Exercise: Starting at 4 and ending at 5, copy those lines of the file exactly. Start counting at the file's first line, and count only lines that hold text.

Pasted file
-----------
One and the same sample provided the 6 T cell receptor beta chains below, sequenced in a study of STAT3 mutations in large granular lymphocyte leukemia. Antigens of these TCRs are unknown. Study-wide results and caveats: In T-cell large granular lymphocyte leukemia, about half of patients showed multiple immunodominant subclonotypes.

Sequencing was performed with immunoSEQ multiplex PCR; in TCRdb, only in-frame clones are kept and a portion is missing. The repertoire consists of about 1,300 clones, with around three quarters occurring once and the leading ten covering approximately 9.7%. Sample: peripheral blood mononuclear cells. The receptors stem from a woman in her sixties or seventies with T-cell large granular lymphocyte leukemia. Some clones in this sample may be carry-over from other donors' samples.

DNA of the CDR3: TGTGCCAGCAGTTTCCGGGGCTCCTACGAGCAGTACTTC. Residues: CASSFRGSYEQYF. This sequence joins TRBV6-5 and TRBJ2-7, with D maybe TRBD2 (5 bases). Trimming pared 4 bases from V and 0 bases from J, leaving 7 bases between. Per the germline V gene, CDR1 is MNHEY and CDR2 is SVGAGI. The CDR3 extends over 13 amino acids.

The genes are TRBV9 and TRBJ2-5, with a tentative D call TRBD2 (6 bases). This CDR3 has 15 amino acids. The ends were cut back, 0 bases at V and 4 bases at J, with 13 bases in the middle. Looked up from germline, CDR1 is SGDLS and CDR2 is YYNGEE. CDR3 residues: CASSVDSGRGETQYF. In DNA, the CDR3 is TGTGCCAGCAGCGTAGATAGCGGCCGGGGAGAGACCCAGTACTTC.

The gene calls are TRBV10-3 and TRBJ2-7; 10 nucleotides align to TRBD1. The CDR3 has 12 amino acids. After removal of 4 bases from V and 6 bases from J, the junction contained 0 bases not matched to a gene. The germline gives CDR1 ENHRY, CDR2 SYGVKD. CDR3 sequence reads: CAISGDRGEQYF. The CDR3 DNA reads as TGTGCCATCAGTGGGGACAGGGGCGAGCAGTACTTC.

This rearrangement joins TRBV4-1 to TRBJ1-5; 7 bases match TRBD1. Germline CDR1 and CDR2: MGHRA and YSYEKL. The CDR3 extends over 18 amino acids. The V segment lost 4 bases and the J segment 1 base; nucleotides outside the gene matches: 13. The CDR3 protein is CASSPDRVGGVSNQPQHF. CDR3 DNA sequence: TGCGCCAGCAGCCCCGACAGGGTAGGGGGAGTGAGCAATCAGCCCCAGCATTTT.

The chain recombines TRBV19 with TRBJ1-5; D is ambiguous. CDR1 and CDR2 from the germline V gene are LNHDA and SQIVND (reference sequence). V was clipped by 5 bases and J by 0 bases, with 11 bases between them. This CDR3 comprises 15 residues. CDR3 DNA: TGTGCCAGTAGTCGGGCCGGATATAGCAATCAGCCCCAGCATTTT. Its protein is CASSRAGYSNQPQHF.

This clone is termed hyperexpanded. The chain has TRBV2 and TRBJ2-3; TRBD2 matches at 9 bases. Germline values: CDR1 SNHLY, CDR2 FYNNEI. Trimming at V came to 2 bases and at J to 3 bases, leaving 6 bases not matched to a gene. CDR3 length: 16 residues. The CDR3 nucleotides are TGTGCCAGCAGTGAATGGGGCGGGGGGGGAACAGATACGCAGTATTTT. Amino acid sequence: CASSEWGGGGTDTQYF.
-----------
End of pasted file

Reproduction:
The genes are TRBV9 and TRBJ2-5, with a tentative D call TRBD2 (6 bases). This CDR3 has 15 amino acids. The ends were cut back, 0 bases at V and 4 bases at J, with 13 bases in the middle. Looked up from germline, CDR1 is SGDLS and CDR2 is YYNGEE. CDR3 residues: CASSVDSGRGETQYF. In DNA, the CDR3 is TGTGCCAGCAGCGTAGATAGCGGCCGGGGAGAGACCCAGTACTTC.

The gene calls are TRBV10-3 and TRBJ2-7; 10 nucleotides align to TRBD1. The CDR3 has 12 amino acids. After removal of 4 bases from V and 6 bases from J, the junction contained 0 bases not matched to a gene. The germline gives CDR1 ENHRY, CDR2 SYGVKD. CDR3 sequence reads: CAISGDRGEQYF. The CDR3 DNA reads as TGTGCCATCAGTGGGGACAGGGGCGAGCAGTACTTC.